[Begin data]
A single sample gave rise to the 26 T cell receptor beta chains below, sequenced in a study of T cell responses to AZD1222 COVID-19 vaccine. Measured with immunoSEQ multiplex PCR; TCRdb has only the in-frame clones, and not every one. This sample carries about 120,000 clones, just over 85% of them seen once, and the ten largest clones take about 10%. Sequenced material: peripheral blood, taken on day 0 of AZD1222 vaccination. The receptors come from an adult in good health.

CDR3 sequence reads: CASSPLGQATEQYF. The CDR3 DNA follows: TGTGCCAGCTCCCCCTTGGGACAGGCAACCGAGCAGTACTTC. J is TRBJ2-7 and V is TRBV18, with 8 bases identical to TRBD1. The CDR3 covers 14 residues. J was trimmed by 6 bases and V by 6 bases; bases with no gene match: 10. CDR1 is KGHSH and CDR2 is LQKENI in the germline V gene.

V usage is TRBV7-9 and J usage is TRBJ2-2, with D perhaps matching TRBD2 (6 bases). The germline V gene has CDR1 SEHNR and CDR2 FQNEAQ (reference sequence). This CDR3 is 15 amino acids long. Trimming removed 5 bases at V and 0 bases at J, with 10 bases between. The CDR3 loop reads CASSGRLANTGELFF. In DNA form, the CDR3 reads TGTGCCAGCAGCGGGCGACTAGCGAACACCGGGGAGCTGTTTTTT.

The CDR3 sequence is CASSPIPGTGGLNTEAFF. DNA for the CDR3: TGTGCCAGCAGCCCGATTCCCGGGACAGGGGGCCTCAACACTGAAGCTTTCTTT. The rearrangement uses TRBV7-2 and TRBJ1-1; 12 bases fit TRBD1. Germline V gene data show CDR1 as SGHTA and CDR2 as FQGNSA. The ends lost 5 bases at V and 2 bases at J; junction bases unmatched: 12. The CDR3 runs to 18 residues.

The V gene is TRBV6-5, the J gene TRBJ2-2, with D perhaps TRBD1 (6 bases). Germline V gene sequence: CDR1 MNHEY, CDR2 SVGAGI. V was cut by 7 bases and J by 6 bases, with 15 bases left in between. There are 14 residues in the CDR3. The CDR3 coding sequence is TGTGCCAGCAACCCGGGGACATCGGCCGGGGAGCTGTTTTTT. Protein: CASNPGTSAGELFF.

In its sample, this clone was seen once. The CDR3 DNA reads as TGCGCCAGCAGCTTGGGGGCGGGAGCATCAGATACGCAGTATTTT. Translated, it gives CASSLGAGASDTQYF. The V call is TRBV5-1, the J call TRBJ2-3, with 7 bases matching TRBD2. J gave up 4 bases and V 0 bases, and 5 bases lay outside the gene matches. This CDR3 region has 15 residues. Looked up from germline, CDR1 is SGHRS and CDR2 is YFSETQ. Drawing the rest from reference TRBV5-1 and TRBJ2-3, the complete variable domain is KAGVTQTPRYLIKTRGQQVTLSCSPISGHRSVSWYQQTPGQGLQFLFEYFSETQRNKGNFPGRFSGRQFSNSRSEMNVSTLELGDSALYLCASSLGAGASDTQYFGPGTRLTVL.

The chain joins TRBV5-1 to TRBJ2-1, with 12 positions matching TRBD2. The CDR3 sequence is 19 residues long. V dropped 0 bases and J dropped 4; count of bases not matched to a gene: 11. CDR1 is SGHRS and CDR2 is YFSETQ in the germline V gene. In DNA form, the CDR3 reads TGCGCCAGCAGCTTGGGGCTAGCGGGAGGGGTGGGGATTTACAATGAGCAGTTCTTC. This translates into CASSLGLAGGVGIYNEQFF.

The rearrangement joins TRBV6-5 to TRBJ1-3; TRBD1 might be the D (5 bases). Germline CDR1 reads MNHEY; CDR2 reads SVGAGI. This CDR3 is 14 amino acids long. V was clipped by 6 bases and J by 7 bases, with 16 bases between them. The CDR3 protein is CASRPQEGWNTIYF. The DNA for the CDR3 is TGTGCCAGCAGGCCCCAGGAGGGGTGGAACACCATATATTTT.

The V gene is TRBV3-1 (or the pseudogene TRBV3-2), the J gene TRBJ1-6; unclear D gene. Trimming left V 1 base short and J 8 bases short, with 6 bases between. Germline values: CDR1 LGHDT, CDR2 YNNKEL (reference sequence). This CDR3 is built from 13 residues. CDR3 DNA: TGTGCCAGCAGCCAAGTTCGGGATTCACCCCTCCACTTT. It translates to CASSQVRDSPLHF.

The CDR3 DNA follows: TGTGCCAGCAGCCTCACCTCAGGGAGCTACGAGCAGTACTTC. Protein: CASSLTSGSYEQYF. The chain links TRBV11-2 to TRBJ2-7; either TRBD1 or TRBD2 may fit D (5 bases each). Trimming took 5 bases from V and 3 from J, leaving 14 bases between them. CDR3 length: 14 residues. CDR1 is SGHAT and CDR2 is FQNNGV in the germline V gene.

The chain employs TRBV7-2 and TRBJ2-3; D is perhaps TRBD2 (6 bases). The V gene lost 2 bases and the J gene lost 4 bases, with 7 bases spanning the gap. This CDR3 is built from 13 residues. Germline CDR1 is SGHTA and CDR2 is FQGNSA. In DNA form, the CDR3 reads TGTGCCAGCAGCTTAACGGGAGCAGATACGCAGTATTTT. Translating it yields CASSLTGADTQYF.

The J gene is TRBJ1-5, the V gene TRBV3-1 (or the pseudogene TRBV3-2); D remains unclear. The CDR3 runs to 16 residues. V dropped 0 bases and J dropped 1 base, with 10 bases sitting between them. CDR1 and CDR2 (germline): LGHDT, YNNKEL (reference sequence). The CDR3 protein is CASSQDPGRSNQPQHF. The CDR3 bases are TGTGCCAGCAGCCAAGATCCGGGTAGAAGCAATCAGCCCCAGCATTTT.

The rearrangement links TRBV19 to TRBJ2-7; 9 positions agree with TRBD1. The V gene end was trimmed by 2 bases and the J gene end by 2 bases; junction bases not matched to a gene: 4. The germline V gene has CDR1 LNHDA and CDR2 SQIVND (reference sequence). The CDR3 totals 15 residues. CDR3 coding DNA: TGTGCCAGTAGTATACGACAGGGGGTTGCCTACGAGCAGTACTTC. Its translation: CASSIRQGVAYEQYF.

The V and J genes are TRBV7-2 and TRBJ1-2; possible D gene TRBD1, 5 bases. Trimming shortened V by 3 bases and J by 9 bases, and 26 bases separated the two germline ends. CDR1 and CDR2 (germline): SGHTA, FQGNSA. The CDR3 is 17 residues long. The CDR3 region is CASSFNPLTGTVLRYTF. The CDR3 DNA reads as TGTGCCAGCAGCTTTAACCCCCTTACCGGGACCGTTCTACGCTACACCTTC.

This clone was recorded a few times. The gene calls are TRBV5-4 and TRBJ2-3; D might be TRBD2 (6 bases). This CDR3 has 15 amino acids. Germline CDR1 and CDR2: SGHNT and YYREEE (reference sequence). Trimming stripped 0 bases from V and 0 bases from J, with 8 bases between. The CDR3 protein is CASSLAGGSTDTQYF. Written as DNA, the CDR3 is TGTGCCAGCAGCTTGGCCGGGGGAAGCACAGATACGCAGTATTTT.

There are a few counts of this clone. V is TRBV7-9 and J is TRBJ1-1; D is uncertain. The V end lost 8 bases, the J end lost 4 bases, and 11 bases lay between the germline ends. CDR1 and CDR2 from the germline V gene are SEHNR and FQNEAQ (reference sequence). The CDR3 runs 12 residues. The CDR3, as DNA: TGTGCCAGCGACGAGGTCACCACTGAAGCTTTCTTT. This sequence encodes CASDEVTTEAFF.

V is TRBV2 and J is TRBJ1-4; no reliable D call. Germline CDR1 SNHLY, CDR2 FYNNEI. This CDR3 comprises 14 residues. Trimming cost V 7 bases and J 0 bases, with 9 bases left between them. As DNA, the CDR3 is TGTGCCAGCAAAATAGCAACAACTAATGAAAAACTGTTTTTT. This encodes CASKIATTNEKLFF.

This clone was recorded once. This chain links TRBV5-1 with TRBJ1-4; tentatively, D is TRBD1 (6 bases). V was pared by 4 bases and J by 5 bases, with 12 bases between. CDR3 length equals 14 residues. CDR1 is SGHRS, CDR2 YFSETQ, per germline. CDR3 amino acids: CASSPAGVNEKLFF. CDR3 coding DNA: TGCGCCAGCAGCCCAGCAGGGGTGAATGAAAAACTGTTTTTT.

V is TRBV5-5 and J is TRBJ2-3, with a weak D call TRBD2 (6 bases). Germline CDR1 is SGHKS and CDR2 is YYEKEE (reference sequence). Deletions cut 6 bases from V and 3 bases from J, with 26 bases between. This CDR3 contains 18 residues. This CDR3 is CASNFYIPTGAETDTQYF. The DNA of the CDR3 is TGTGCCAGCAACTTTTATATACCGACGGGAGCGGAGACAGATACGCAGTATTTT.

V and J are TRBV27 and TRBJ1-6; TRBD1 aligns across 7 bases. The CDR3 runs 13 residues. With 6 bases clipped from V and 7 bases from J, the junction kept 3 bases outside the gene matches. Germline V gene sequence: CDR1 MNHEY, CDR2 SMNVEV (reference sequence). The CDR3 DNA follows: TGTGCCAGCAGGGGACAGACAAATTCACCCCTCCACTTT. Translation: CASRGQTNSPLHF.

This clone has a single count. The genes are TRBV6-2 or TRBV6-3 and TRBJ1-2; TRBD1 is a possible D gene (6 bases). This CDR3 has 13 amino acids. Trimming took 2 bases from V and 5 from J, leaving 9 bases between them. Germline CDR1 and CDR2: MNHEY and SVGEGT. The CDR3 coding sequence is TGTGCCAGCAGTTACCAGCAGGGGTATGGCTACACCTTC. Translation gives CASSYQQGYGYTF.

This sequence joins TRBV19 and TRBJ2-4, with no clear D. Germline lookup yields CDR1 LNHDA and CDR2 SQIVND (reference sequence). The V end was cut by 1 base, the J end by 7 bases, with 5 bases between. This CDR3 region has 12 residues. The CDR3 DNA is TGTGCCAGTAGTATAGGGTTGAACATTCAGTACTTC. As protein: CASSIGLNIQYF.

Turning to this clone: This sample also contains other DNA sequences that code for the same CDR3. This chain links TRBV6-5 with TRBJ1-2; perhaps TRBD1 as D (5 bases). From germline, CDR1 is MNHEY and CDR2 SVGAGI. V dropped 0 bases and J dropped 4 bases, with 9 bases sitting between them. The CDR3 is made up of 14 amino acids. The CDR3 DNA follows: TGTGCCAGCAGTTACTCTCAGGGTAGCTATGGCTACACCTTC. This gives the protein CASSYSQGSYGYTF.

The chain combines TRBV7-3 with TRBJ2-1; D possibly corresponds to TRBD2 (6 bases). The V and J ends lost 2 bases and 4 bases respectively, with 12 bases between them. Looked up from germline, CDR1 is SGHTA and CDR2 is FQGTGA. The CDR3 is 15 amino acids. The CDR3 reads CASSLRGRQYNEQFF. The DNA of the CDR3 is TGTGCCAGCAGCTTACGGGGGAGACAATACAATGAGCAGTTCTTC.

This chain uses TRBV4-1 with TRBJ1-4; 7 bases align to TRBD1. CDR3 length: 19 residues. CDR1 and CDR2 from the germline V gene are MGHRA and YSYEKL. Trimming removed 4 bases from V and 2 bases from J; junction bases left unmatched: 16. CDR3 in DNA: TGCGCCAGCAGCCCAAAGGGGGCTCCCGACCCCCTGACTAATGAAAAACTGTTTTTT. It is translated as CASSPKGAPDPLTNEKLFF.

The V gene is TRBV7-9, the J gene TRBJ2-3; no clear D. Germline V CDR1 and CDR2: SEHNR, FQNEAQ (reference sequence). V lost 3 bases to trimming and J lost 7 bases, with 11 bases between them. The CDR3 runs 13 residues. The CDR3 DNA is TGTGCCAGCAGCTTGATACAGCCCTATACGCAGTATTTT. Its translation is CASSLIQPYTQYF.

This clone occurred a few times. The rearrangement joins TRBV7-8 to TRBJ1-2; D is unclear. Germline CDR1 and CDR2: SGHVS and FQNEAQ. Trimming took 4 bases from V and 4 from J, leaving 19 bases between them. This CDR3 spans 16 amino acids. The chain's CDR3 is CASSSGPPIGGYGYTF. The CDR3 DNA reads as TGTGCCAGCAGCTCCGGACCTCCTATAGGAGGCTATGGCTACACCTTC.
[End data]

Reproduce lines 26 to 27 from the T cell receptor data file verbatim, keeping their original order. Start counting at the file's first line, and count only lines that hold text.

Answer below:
The V gene is TRBV7-9, the J gene TRBJ2-3; no clear D. Germline V CDR1 and CDR2: SEHNR, FQNEAQ (reference sequence). V lost 3 bases to trimming and J lost 7 bases, with 11 bases between them. The CDR3 runs 13 residues. The CDR3 DNA is TGTGCCAGCAGCTTGATACAGCCCTATACGCAGTATTTT. Its translation is CASSLIQPYTQYF.

This clone occurred a few times. The rearrangement joins TRBV7-8 to TRBJ1-2; D is unclear. Germline CDR1 and CDR2: SGHVS and FQNEAQ. Trimming took 4 bases from V and 4 from J, leaving 19 bases between them. This CDR3 spans 16 amino acids. The chain's CDR3 is CASSSGPPIGGYGYTF. The CDR3 DNA reads as TGTGCCAGCAGCTCCGGACCTCCTATAGGAGGCTATGGCTACACCTTC.